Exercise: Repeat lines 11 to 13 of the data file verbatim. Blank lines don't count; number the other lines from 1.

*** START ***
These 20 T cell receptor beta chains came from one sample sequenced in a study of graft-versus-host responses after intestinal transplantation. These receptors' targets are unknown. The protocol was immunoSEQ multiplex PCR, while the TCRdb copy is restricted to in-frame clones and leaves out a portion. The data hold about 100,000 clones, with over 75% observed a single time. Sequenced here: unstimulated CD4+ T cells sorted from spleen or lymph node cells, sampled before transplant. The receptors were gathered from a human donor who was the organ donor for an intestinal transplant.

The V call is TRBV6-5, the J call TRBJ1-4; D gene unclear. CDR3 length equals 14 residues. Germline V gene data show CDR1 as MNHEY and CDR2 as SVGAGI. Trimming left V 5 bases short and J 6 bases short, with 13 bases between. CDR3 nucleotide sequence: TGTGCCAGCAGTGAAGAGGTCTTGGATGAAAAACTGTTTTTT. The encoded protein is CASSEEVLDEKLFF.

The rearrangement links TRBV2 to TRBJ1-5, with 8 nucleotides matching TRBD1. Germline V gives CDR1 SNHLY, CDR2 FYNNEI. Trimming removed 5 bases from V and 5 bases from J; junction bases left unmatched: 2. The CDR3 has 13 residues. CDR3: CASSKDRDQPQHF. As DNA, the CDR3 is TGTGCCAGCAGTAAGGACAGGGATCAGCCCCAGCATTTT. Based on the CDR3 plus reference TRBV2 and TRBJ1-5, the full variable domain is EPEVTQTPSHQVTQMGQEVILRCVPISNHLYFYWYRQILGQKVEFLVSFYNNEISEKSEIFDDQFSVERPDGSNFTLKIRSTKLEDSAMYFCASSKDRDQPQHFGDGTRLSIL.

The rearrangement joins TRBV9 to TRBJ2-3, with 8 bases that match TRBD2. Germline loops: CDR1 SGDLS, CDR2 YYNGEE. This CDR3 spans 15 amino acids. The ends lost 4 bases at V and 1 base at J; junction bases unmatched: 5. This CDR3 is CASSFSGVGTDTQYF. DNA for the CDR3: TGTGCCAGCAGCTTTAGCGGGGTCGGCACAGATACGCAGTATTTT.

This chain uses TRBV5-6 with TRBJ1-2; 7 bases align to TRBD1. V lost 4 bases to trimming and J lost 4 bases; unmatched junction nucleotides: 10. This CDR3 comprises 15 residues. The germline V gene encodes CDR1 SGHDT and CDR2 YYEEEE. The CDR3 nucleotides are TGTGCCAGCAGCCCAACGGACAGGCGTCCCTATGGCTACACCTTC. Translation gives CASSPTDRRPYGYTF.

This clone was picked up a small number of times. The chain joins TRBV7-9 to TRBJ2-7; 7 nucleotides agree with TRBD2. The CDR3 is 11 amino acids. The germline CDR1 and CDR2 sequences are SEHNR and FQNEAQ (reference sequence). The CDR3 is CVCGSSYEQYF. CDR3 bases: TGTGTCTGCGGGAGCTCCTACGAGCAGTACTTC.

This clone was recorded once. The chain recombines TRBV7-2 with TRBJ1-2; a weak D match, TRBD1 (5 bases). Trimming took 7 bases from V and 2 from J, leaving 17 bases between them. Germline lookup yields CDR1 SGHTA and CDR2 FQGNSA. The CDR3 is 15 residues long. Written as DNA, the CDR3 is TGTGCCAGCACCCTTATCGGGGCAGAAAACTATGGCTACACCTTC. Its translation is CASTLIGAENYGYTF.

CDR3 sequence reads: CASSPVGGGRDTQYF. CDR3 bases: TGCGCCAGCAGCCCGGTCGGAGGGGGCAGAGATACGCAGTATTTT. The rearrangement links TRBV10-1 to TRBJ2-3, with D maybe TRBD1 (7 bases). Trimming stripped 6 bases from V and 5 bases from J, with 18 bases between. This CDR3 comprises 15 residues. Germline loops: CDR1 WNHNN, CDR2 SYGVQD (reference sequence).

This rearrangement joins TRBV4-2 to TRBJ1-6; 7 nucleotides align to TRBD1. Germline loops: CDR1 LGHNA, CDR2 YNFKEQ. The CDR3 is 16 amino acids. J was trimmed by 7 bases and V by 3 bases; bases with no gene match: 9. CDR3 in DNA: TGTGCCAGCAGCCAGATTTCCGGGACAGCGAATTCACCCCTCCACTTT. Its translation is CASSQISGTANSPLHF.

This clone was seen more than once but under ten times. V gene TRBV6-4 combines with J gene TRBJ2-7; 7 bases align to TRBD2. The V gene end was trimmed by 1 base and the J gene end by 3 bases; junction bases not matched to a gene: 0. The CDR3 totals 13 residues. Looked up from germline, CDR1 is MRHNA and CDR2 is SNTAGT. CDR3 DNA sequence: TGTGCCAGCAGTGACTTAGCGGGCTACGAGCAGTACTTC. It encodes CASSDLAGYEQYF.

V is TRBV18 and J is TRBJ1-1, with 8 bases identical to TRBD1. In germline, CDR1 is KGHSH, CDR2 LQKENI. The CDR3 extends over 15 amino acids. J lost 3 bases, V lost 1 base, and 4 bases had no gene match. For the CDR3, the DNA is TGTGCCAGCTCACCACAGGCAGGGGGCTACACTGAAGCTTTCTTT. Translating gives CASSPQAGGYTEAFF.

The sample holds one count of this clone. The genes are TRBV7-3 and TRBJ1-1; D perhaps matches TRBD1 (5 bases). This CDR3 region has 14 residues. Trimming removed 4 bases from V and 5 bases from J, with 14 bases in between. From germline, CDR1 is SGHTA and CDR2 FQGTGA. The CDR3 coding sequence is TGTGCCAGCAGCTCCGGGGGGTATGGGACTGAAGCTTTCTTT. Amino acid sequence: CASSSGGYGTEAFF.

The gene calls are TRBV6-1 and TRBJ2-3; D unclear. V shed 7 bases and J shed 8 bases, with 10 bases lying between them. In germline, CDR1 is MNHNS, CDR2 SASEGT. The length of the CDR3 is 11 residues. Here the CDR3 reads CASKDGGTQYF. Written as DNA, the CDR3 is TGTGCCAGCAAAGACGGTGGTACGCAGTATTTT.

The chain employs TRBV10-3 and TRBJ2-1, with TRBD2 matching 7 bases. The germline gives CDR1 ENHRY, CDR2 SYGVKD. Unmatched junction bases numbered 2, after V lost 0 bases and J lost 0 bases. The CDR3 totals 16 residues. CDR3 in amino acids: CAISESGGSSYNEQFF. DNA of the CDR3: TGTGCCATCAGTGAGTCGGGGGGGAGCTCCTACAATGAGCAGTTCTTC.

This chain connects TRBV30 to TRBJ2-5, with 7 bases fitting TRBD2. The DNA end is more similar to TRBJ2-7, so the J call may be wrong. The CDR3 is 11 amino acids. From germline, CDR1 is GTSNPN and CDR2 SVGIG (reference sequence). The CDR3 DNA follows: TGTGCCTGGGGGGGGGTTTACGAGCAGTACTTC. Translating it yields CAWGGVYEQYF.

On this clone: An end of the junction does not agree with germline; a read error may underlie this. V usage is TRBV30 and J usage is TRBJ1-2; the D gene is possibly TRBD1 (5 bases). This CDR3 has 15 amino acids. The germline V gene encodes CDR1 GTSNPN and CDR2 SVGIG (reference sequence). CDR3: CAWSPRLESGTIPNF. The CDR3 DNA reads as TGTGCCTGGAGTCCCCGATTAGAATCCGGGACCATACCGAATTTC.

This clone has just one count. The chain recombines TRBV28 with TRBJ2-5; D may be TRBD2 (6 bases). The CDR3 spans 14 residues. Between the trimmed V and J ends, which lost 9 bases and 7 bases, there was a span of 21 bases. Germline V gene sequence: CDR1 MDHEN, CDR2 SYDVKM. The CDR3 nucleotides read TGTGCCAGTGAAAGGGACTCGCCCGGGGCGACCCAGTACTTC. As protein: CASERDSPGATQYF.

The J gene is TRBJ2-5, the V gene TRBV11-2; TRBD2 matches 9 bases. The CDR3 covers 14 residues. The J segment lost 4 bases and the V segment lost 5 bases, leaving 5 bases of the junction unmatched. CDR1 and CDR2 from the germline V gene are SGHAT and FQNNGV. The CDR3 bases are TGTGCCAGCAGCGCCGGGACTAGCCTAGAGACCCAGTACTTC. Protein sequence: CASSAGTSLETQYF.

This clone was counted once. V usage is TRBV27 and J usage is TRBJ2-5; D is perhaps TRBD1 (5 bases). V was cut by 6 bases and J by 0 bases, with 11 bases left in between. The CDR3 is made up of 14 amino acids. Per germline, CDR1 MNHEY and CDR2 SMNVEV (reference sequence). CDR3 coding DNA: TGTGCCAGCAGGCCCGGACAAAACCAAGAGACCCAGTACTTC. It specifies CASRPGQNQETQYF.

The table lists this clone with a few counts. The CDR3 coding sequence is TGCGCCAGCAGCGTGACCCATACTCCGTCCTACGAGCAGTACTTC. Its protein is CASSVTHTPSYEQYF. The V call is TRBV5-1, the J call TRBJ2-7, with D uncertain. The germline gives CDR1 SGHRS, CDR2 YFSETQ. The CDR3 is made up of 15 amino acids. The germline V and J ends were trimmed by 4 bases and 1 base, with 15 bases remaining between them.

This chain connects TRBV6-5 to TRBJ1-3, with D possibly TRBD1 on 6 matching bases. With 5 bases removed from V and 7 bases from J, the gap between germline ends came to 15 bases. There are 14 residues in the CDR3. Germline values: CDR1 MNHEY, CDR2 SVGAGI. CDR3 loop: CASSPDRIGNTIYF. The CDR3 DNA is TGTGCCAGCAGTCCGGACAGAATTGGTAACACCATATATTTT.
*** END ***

V is TRBV18 and J is TRBJ1-1, with 8 bases identical to TRBD1. In germline, CDR1 is KGHSH, CDR2 LQKENI. The CDR3 extends over 15 amino acids. J lost 3 bases, V lost 1 base, and 4 bases had no gene match. For the CDR3, the DNA is TGTGCCAGCTCACCACAGGCAGGGGGCTACACTGAAGCTTTCTTT. Translating gives CASSPQAGGYTEAFF.

The sample holds one count of this clone. The genes are TRBV7-3 and TRBJ1-1; D perhaps matches TRBD1 (5 bases). This CDR3 region has 14 residues. Trimming removed 4 bases from V and 5 bases from J, with 14 bases in between. From germline, CDR1 is SGHTA and CDR2 FQGTGA. The CDR3 coding sequence is TGTGCCAGCAGCTCCGGGGGGTATGGGACTGAAGCTTTCTTT. Amino acid sequence: CASSSGGYGTEAFF.

The gene calls are TRBV6-1 and TRBJ2-3; D unclear. V shed 7 bases and J shed 8 bases, with 10 bases lying between them. In germline, CDR1 is MNHNS, CDR2 SASEGT. The length of the CDR3 is 11 residues. Here the CDR3 reads CASKDGGTQYF. Written as DNA, the CDR3 is TGTGCCAGCAAAGACGGTGGTACGCAGTATTTT.